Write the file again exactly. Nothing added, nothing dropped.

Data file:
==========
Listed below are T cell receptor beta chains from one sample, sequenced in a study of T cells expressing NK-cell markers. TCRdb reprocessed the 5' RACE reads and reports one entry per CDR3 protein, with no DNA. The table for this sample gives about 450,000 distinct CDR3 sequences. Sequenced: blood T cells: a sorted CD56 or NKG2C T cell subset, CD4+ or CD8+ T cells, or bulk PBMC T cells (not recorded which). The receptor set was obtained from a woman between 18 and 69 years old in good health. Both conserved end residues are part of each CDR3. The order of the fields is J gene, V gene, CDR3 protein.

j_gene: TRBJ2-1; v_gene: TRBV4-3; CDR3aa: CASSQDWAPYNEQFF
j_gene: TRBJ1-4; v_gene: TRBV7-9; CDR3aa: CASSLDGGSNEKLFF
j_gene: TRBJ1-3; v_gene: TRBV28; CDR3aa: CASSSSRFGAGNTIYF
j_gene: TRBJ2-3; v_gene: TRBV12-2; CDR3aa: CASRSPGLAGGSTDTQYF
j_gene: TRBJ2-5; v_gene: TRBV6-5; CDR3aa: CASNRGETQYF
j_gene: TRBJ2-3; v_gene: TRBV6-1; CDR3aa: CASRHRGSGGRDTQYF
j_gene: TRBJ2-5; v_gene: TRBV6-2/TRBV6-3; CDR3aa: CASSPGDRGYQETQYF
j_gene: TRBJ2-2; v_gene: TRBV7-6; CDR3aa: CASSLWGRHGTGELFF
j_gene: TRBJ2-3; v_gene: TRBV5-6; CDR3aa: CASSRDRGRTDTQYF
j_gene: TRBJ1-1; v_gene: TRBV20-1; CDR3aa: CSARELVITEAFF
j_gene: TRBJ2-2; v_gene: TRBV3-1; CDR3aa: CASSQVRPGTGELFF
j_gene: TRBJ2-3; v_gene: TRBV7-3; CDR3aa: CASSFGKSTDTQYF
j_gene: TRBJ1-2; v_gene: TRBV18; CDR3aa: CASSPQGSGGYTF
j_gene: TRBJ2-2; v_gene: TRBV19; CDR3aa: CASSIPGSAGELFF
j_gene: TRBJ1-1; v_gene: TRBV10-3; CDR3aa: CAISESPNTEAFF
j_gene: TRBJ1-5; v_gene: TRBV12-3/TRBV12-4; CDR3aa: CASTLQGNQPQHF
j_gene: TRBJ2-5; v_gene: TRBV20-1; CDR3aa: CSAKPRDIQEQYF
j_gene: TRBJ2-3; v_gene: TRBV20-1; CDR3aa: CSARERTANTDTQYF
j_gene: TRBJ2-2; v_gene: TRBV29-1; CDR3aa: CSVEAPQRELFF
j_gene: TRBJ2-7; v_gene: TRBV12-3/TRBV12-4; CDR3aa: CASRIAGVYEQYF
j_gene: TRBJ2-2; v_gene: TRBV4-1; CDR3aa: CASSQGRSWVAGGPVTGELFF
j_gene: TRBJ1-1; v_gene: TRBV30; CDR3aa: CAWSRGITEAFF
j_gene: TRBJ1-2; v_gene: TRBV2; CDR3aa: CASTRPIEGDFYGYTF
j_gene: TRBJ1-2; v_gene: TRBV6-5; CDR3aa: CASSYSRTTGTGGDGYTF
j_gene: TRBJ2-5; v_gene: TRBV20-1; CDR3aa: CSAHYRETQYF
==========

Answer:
Listed below are T cell receptor beta chains from one sample, sequenced in a study of T cells expressing NK-cell markers. TCRdb reprocessed the 5' RACE reads and reports one entry per CDR3 protein, with no DNA. The table for this sample gives about 450,000 distinct CDR3 sequences. Sequenced: blood T cells: a sorted CD56 or NKG2C T cell subset, CD4+ or CD8+ T cells, or bulk PBMC T cells (not recorded which). The receptor set was obtained from a woman between 18 and 69 years old in good health. Both conserved end residues are part of each CDR3. The order of the fields is J gene, V gene, CDR3 protein.

j_gene: TRBJ2-1; v_gene: TRBV4-3; CDR3aa: CASSQDWAPYNEQFF
j_gene: TRBJ1-4; v_gene: TRBV7-9; CDR3aa: CASSLDGGSNEKLFF
j_gene: TRBJ1-3; v_gene: TRBV28; CDR3aa: CASSSSRFGAGNTIYF
j_gene: TRBJ2-3; v_gene: TRBV12-2; CDR3aa: CASRSPGLAGGSTDTQYF
j_gene: TRBJ2-5; v_gene: TRBV6-5; CDR3aa: CASNRGETQYF
j_gene: TRBJ2-3; v_gene: TRBV6-1; CDR3aa: CASRHRGSGGRDTQYF
j_gene: TRBJ2-5; v_gene: TRBV6-2/TRBV6-3; CDR3aa: CASSPGDRGYQETQYF
j_gene: TRBJ2-2; v_gene: TRBV7-6; CDR3aa: CASSLWGRHGTGELFF
j_gene: TRBJ2-3; v_gene: TRBV5-6; CDR3aa: CASSRDRGRTDTQYF
j_gene: TRBJ1-1; v_gene: TRBV20-1; CDR3aa: CSARELVITEAFF
j_gene: TRBJ2-2; v_gene: TRBV3-1; CDR3aa: CASSQVRPGTGELFF
j_gene: TRBJ2-3; v_gene: TRBV7-3; CDR3aa: CASSFGKSTDTQYF
j_gene: TRBJ1-2; v_gene: TRBV18; CDR3aa: CASSPQGSGGYTF
j_gene: TRBJ2-2; v_gene: TRBV19; CDR3aa: CASSIPGSAGELFF
j_gene: TRBJ1-1; v_gene: TRBV10-3; CDR3aa: CAISESPNTEAFF
j_gene: TRBJ1-5; v_gene: TRBV12-3/TRBV12-4; CDR3aa: CASTLQGNQPQHF
j_gene: TRBJ2-5; v_gene: TRBV20-1; CDR3aa: CSAKPRDIQEQYF
j_gene: TRBJ2-3; v_gene: TRBV20-1; CDR3aa: CSARERTANTDTQYF
j_gene: TRBJ2-2; v_gene: TRBV29-1; CDR3aa: CSVEAPQRELFF
j_gene: TRBJ2-7; v_gene: TRBV12-3/TRBV12-4; CDR3aa: CASRIAGVYEQYF
j_gene: TRBJ2-2; v_gene: TRBV4-1; CDR3aa: CASSQGRSWVAGGPVTGELFF
j_gene: TRBJ1-1; v_gene: TRBV30; CDR3aa: CAWSRGITEAFF
j_gene: TRBJ1-2; v_gene: TRBV2; CDR3aa: CASTRPIEGDFYGYTF
j_gene: TRBJ1-2; v_gene: TRBV6-5; CDR3aa: CASSYSRTTGTGGDGYTF
j_gene: TRBJ2-5; v_gene: TRBV20-1; CDR3aa: CSAHYRETQYF